This summer, I worked at IkamvaYouth. Ikamva is a non-profit organisation, that provides supplementary after school tutoring to high school students from grade 8 until grade 12. It equips students with the necessary resources to help them access tertiary institutions and other internship or job opportunities once they graduate. Having worked with Ikamva during my winter quarter of 2012, I went back yet again. This time, as a tutor and with the intention of creating standard Math and Science syllabi for tutors to use.
I got to Cape Town on the 24th of June, and started my work with Ikamva on the 25th. My first three weeks coincided with Winter school. Although the students were on holiday, they still attended lessons and educational workshops from 9am to 4pm, hosted at the University of Cape Town. During these three weeks I tutored the different grades in Computer Literacy, English and overall helped where I was needed. These first three weeks were a wonderful time to get to know the students and the tutors well. It was inspiring to see how much dedication and time, both on the tutors' and students' parts, goes into helping these students succeed and making the organisation the success that it has become.
My experience at Winter School led me to make changes in my project. I realised that there were a lot tutors who focused on Math and Science, and that a lot of time was spent on tutoring learners in those subjects. Tutoring was done in such a way that it was focused on topics nominated by students, on account of them being tricky or difficult. As a result, I realised, a standard syllabi would not be useful in the long run, because each year students might find different topics harder or easier than the previous year's students.
Another realisation during that time was that students' command of English, both written and spoken, was dissatisfactory, yet very little time was spent overall on tutoring English. Neither the tutors nor the students were comfortable speaking English, a second language, to one another, when they could simply speak their native Xhosa and understand each other better. This would be fine if the potentially life altering matric exams that the Grade 12 students have to take were not written in English. More over, South Africa's main operating language is English, so in order to succeed, one must be able to speak English well.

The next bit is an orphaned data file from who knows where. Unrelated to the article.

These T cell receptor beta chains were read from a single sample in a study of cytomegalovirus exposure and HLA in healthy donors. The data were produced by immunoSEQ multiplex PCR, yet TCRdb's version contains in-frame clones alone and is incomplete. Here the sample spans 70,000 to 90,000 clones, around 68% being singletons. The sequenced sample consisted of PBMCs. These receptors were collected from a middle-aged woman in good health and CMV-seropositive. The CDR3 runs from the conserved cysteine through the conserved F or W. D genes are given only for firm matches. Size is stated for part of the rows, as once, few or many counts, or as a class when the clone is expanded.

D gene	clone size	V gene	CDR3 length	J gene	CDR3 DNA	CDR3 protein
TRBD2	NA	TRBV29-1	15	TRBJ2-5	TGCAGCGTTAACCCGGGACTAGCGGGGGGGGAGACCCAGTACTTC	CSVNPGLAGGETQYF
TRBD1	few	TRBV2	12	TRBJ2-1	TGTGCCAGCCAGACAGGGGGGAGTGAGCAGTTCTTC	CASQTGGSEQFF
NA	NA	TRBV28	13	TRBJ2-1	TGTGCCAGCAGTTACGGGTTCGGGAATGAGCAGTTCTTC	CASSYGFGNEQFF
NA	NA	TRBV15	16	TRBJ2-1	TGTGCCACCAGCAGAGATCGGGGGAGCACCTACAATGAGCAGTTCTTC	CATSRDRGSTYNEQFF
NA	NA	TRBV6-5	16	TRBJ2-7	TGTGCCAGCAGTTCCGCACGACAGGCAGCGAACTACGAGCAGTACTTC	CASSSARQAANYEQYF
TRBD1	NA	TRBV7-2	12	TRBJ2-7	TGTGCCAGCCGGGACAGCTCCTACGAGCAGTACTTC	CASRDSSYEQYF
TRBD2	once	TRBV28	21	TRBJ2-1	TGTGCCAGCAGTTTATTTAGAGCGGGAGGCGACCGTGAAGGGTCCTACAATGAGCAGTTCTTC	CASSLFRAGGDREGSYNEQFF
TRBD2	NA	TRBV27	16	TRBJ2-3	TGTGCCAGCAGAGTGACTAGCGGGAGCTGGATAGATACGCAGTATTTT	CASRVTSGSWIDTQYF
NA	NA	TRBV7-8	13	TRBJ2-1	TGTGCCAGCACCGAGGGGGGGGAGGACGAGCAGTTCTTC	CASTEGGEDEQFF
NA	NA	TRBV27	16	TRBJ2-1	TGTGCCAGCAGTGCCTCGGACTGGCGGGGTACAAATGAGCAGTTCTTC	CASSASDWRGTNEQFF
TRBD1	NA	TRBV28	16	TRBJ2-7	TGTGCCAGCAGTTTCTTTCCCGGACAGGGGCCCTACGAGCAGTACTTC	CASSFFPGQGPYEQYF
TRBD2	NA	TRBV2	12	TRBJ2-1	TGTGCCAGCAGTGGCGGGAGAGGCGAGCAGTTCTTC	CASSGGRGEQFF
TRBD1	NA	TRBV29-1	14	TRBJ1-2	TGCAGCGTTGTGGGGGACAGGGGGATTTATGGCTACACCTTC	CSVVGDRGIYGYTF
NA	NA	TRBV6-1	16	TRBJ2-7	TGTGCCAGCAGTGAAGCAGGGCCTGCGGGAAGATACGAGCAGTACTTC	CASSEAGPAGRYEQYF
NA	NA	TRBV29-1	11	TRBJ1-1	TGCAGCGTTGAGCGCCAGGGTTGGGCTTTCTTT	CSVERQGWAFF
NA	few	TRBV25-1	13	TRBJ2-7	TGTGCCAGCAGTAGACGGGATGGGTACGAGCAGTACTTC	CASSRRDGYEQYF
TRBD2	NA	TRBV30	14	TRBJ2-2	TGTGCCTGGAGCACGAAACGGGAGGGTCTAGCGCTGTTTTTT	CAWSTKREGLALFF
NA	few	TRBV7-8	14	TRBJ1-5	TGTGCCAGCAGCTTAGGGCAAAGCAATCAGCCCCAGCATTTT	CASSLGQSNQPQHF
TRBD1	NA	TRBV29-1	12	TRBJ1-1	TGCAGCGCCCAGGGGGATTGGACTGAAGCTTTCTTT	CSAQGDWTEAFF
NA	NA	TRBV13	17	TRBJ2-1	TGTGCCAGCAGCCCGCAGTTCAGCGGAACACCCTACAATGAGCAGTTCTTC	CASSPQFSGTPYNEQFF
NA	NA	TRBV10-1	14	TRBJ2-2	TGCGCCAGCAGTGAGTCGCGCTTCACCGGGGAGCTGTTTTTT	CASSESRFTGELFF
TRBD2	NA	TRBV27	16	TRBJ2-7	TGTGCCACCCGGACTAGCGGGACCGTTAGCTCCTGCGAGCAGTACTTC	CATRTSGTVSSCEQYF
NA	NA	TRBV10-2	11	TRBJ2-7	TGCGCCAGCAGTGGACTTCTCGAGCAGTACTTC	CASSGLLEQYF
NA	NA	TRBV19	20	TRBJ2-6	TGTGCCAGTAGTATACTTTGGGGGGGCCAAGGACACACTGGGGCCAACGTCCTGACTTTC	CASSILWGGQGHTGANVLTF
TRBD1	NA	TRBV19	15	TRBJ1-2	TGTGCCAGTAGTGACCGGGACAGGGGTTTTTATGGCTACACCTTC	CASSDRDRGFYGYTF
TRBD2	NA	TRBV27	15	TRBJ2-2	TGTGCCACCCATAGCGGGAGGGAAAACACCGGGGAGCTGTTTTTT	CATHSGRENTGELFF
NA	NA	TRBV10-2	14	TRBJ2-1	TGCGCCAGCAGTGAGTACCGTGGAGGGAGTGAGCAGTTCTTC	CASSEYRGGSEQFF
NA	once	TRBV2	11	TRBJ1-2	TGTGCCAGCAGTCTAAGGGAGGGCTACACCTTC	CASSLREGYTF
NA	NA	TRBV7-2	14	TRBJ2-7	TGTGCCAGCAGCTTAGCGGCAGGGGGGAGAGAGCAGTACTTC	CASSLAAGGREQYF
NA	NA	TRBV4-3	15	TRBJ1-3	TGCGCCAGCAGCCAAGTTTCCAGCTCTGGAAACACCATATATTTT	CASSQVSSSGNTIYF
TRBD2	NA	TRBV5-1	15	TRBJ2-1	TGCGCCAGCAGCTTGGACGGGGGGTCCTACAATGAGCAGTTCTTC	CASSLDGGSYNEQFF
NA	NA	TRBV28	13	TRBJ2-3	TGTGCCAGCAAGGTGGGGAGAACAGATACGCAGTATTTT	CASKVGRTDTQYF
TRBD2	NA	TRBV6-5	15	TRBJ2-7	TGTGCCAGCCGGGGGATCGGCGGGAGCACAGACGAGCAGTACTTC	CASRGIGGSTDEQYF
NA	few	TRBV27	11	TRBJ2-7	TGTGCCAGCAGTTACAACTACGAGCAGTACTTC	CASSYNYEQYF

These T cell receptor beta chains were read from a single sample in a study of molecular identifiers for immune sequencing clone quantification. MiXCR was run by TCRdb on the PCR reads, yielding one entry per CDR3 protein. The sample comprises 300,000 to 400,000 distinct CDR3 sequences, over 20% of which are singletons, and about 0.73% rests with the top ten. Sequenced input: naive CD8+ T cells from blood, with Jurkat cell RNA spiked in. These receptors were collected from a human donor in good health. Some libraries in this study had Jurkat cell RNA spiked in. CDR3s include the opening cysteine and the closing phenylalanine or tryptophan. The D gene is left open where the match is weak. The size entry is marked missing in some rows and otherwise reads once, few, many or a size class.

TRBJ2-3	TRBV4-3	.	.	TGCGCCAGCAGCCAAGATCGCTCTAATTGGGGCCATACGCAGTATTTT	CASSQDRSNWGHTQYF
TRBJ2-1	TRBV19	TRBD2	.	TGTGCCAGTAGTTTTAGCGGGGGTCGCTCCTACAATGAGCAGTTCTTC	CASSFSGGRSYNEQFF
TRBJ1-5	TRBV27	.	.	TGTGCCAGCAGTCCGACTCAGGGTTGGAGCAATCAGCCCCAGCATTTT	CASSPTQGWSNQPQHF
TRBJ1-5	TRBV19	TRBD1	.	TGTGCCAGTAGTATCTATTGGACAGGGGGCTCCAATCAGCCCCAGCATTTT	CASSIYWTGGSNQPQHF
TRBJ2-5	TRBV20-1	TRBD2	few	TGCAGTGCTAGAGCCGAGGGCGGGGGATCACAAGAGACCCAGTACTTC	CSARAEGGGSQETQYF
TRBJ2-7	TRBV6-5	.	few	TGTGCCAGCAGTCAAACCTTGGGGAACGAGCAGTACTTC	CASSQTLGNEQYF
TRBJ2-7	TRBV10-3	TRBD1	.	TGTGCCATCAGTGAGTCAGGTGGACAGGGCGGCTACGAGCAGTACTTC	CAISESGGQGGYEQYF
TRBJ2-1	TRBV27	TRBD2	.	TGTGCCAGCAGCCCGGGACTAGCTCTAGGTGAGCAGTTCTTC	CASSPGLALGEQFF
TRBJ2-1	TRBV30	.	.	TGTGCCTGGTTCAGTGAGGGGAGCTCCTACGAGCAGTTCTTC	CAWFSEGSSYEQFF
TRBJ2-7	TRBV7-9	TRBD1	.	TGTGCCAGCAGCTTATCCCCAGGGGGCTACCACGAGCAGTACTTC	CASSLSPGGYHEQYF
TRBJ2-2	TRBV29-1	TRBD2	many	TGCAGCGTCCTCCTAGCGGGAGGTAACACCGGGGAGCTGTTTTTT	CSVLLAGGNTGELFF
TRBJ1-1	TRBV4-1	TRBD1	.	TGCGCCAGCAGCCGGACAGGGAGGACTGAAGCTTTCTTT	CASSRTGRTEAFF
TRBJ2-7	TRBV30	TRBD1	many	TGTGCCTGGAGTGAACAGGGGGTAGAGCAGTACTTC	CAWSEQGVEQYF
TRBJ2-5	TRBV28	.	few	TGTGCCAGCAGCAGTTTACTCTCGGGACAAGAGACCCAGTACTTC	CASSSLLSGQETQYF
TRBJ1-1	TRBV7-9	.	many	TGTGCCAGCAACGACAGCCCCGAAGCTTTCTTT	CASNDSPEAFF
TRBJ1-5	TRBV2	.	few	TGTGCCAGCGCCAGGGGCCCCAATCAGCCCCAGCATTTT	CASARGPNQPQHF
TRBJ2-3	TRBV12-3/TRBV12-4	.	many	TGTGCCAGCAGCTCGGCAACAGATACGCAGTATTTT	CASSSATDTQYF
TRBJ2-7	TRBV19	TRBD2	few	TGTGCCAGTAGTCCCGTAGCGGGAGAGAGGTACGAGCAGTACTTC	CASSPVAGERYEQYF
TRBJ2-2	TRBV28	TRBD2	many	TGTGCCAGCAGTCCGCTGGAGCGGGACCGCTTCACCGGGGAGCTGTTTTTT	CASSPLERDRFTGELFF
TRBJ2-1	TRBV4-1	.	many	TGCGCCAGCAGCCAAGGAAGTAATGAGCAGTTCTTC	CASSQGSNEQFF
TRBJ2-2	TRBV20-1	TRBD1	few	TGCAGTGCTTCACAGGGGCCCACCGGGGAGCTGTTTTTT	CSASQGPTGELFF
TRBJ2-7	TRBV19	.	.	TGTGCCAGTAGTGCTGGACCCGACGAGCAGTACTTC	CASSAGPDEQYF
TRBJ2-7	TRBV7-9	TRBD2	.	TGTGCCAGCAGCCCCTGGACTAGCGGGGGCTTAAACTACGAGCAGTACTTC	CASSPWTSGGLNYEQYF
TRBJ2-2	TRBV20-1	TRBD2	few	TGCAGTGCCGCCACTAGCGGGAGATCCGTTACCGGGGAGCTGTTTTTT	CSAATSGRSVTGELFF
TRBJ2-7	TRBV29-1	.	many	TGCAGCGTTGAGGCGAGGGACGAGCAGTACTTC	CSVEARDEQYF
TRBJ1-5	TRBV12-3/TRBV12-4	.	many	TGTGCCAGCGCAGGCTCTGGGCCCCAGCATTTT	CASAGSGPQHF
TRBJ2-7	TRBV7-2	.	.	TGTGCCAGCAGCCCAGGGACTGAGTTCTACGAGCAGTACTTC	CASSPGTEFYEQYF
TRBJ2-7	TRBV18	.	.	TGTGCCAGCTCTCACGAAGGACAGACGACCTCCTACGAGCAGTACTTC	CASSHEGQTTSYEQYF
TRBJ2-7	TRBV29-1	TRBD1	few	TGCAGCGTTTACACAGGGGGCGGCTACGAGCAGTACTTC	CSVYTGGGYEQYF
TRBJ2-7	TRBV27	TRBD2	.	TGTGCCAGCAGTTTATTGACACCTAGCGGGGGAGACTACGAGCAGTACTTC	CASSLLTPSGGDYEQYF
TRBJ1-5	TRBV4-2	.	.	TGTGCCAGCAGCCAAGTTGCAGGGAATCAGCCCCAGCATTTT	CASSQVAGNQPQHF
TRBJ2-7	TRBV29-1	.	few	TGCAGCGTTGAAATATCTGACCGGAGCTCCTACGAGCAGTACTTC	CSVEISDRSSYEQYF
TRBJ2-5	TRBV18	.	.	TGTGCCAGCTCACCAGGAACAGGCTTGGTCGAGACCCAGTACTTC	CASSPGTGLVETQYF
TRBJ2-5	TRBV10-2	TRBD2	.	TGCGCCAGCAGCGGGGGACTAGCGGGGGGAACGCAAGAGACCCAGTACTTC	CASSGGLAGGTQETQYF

This is what led me to change my project. I decided to focus on English instead of Math and Science. Another Stanford student, Rose, conducted research to establish the logistics of how the organisation could create a sustainable program that would help students improve their English. I, on the other hand, wanted to help create the resources to be used in this program. I wanted to create exercises that would build students' ability and confidence in written and spoken English. For the last 5 weeks at Ikamva, I found out what the students struggled to understand, from listening to them speak in English, from reading their English work as well as from talking to the other tutors. I got in touch with another organisation in the area that teaches "functional english", in order to get ideas on how to structure the resources and the lessons. The internet was also a great resource for looking at existing English resources.
I realised very early on in the 5 weeks that I had a challenge ahead of me. How would I ensure that these exercises went into use? There was also no way that I could create an indefinite amount of resources to sustain the program for the years to come. Both Rose and I wanted the English program to continue even after we had left Cape Town. Luckily, two incoming tutors, Lwazi and Sandz, were very keen on seeing the organisation establish a sustained English Program for the learners. These tutors and I teamed up to come up with not only exercises, but detailed guidelines and resources on how to create more exercises, for the next tutors who would take on the program. We implemented some of the exercises during tutoring sessions, and the students really loved them and gave great feedback for further improvements.
Working with Ikamva again was an incredible experience. I have become attached to the organisation, its tutors, learners, and all that it stands for- empowering the next generation of South Africa's leaders. I hope to continue remotely contributing my efforts towards making Ikamva's efforts as fruitful as they have come to be.
-- Tumisang Madigele